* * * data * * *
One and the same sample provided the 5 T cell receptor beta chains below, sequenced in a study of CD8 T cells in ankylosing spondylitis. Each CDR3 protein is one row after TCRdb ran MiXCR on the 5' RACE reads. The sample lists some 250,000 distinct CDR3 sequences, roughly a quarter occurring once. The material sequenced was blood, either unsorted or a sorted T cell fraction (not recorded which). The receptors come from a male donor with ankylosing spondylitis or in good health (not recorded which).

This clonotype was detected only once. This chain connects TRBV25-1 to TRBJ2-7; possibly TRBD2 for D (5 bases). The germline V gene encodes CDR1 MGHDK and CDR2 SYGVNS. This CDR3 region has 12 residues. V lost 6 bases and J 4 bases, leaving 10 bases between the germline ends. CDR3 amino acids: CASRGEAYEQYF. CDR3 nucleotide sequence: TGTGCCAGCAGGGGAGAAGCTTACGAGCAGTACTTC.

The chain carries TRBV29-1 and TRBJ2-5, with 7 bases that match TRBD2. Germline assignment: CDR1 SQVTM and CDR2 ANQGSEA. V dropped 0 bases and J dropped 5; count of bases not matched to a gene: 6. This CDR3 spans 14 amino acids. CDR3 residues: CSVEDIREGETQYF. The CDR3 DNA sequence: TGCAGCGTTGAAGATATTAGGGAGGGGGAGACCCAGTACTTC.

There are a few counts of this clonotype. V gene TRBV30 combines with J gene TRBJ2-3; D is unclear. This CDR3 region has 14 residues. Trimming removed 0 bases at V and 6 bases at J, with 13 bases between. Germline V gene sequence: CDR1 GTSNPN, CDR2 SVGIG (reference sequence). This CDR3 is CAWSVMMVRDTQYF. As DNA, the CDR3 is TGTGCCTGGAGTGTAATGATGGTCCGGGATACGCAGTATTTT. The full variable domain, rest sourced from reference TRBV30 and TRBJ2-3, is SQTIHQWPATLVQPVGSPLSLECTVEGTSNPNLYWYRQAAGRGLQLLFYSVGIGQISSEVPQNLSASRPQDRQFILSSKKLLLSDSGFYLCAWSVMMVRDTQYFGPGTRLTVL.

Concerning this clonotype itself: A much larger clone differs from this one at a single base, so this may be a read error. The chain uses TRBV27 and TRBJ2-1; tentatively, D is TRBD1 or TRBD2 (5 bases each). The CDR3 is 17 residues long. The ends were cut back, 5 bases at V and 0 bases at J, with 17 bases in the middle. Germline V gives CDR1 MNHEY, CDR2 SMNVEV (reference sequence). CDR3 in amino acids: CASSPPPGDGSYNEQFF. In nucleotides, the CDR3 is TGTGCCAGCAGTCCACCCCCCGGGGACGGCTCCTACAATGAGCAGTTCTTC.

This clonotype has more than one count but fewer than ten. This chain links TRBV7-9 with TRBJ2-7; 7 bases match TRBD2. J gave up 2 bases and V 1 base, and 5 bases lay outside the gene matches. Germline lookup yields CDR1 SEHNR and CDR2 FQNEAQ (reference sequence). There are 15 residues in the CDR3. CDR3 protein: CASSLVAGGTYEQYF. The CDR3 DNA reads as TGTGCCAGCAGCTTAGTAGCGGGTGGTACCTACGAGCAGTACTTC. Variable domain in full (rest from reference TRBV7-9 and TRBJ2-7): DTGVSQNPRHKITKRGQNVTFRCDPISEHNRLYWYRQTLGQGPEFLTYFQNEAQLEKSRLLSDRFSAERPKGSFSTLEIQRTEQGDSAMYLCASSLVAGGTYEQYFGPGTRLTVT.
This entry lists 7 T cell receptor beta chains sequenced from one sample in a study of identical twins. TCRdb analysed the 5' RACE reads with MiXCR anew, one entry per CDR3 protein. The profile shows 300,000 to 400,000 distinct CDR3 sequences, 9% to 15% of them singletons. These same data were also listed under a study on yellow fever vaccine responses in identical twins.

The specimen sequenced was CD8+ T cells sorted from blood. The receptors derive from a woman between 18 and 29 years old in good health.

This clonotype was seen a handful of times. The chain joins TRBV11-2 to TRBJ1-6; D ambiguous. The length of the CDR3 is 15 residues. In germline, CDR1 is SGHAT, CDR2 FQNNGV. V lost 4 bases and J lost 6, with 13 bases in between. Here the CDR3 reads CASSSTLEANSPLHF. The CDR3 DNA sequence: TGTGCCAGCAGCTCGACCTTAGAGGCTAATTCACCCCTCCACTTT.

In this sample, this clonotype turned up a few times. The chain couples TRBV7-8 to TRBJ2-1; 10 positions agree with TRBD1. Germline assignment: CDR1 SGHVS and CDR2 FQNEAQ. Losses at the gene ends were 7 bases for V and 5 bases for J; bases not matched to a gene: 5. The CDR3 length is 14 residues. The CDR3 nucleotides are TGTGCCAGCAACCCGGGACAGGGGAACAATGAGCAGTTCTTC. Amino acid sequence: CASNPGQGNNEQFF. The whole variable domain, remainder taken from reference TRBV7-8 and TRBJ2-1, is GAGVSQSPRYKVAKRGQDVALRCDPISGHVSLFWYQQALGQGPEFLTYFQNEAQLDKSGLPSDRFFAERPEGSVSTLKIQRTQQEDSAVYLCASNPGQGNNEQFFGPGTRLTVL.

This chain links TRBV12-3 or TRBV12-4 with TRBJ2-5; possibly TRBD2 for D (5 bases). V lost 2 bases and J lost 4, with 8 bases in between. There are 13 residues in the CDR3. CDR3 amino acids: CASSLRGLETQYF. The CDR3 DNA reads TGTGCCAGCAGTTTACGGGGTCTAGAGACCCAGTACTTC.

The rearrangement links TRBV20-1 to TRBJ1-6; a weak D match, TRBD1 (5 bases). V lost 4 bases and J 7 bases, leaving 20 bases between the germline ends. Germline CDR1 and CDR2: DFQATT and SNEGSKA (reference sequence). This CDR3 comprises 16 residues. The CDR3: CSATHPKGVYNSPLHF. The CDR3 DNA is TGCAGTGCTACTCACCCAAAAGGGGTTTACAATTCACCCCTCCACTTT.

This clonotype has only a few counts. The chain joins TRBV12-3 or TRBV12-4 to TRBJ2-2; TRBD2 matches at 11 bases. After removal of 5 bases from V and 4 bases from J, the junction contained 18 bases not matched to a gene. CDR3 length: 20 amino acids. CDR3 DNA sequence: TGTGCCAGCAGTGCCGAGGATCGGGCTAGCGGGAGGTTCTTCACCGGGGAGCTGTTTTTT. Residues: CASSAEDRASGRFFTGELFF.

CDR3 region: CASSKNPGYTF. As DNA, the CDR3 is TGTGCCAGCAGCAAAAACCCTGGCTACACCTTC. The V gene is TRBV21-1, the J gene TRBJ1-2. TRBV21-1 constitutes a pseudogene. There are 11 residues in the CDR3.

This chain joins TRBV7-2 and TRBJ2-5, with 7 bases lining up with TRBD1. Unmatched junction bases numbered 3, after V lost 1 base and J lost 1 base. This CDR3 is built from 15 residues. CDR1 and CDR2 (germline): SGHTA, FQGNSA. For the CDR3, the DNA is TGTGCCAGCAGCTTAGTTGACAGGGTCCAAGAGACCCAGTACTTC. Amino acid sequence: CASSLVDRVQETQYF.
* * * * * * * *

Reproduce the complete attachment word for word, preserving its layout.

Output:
One and the same sample provided the 5 T cell receptor beta chains below, sequenced in a study of CD8 T cells in ankylosing spondylitis. Each CDR3 protein is one row after TCRdb ran MiXCR on the 5' RACE reads. The sample lists some 250,000 distinct CDR3 sequences, roughly a quarter occurring once. The material sequenced was blood, either unsorted or a sorted T cell fraction (not recorded which). The receptors come from a male donor with ankylosing spondylitis or in good health (not recorded which).

This clonotype was detected only once. This chain connects TRBV25-1 to TRBJ2-7; possibly TRBD2 for D (5 bases). The germline V gene encodes CDR1 MGHDK and CDR2 SYGVNS. This CDR3 region has 12 residues. V lost 6 bases and J 4 bases, leaving 10 bases between the germline ends. CDR3 amino acids: CASRGEAYEQYF. CDR3 nucleotide sequence: TGTGCCAGCAGGGGAGAAGCTTACGAGCAGTACTTC.

The chain carries TRBV29-1 and TRBJ2-5, with 7 bases that match TRBD2. Germline assignment: CDR1 SQVTM and CDR2 ANQGSEA. V dropped 0 bases and J dropped 5; count of bases not matched to a gene: 6. This CDR3 spans 14 amino acids. CDR3 residues: CSVEDIREGETQYF. The CDR3 DNA sequence: TGCAGCGTTGAAGATATTAGGGAGGGGGAGACCCAGTACTTC.

There are a few counts of this clonotype. V gene TRBV30 combines with J gene TRBJ2-3; D is unclear. This CDR3 region has 14 residues. Trimming removed 0 bases at V and 6 bases at J, with 13 bases between. Germline V gene sequence: CDR1 GTSNPN, CDR2 SVGIG (reference sequence). This CDR3 is CAWSVMMVRDTQYF. As DNA, the CDR3 is TGTGCCTGGAGTGTAATGATGGTCCGGGATACGCAGTATTTT. The full variable domain, rest sourced from reference TRBV30 and TRBJ2-3, is SQTIHQWPATLVQPVGSPLSLECTVEGTSNPNLYWYRQAAGRGLQLLFYSVGIGQISSEVPQNLSASRPQDRQFILSSKKLLLSDSGFYLCAWSVMMVRDTQYFGPGTRLTVL.

Concerning this clonotype itself: A much larger clone differs from this one at a single base, so this may be a read error. The chain uses TRBV27 and TRBJ2-1; tentatively, D is TRBD1 or TRBD2 (5 bases each). The CDR3 is 17 residues long. The ends were cut back, 5 bases at V and 0 bases at J, with 17 bases in the middle. Germline V gives CDR1 MNHEY, CDR2 SMNVEV (reference sequence). CDR3 in amino acids: CASSPPPGDGSYNEQFF. In nucleotides, the CDR3 is TGTGCCAGCAGTCCACCCCCCGGGGACGGCTCCTACAATGAGCAGTTCTTC.

This clonotype has more than one count but fewer than ten. This chain links TRBV7-9 with TRBJ2-7; 7 bases match TRBD2. J gave up 2 bases and V 1 base, and 5 bases lay outside the gene matches. Germline lookup yields CDR1 SEHNR and CDR2 FQNEAQ (reference sequence). There are 15 residues in the CDR3. CDR3 protein: CASSLVAGGTYEQYF. The CDR3 DNA reads as TGTGCCAGCAGCTTAGTAGCGGGTGGTACCTACGAGCAGTACTTC. Variable domain in full (rest from reference TRBV7-9 and TRBJ2-7): DTGVSQNPRHKITKRGQNVTFRCDPISEHNRLYWYRQTLGQGPEFLTYFQNEAQLEKSRLLSDRFSAERPKGSFSTLEIQRTEQGDSAMYLCASSLVAGGTYEQYFGPGTRLTVT.
This entry lists 7 T cell receptor beta chains sequenced from one sample in a study of identical twins. TCRdb analysed the 5' RACE reads with MiXCR anew, one entry per CDR3 protein. The profile shows 300,000 to 400,000 distinct CDR3 sequences, 9% to 15% of them singletons. These same data were also listed under a study on yellow fever vaccine responses in identical twins.

The specimen sequenced was CD8+ T cells sorted from blood. The receptors derive from a woman between 18 and 29 years old in good health.

This clonotype was seen a handful of times. The chain joins TRBV11-2 to TRBJ1-6; D ambiguous. The length of the CDR3 is 15 residues. In germline, CDR1 is SGHAT, CDR2 FQNNGV. V lost 4 bases and J lost 6, with 13 bases in between. Here the CDR3 reads CASSSTLEANSPLHF. The CDR3 DNA sequence: TGTGCCAGCAGCTCGACCTTAGAGGCTAATTCACCCCTCCACTTT.

In this sample, this clonotype turned up a few times. The chain couples TRBV7-8 to TRBJ2-1; 10 positions agree with TRBD1. Germline assignment: CDR1 SGHVS and CDR2 FQNEAQ. Losses at the gene ends were 7 bases for V and 5 bases for J; bases not matched to a gene: 5. The CDR3 length is 14 residues. The CDR3 nucleotides are TGTGCCAGCAACCCGGGACAGGGGAACAATGAGCAGTTCTTC. Amino acid sequence: CASNPGQGNNEQFF. The whole variable domain, remainder taken from reference TRBV7-8 and TRBJ2-1, is GAGVSQSPRYKVAKRGQDVALRCDPISGHVSLFWYQQALGQGPEFLTYFQNEAQLDKSGLPSDRFFAERPEGSVSTLKIQRTQQEDSAVYLCASNPGQGNNEQFFGPGTRLTVL.

This chain links TRBV12-3 or TRBV12-4 with TRBJ2-5; possibly TRBD2 for D (5 bases). V lost 2 bases and J lost 4, with 8 bases in between. There are 13 residues in the CDR3. CDR3 amino acids: CASSLRGLETQYF. The CDR3 DNA reads TGTGCCAGCAGTTTACGGGGTCTAGAGACCCAGTACTTC.

The rearrangement links TRBV20-1 to TRBJ1-6; a weak D match, TRBD1 (5 bases). V lost 4 bases and J 7 bases, leaving 20 bases between the germline ends. Germline CDR1 and CDR2: DFQATT and SNEGSKA (reference sequence). This CDR3 comprises 16 residues. The CDR3: CSATHPKGVYNSPLHF. The CDR3 DNA is TGCAGTGCTACTCACCCAAAAGGGGTTTACAATTCACCCCTCCACTTT.

This clonotype has only a few counts. The chain joins TRBV12-3 or TRBV12-4 to TRBJ2-2; TRBD2 matches at 11 bases. After removal of 5 bases from V and 4 bases from J, the junction contained 18 bases not matched to a gene. CDR3 length: 20 amino acids. CDR3 DNA sequence: TGTGCCAGCAGTGCCGAGGATCGGGCTAGCGGGAGGTTCTTCACCGGGGAGCTGTTTTTT. Residues: CASSAEDRASGRFFTGELFF.

CDR3 region: CASSKNPGYTF. As DNA, the CDR3 is TGTGCCAGCAGCAAAAACCCTGGCTACACCTTC. The V gene is TRBV21-1, the J gene TRBJ1-2. TRBV21-1 constitutes a pseudogene. There are 11 residues in the CDR3.

This chain joins TRBV7-2 and TRBJ2-5, with 7 bases lining up with TRBD1. Unmatched junction bases numbered 3, after V lost 1 base and J lost 1 base. This CDR3 is built from 15 residues. CDR1 and CDR2 (germline): SGHTA, FQGNSA. For the CDR3, the DNA is TGTGCCAGCAGCTTAGTTGACAGGGTCCAAGAGACCCAGTACTTC. Amino acid sequence: CASSLVDRVQETQYF.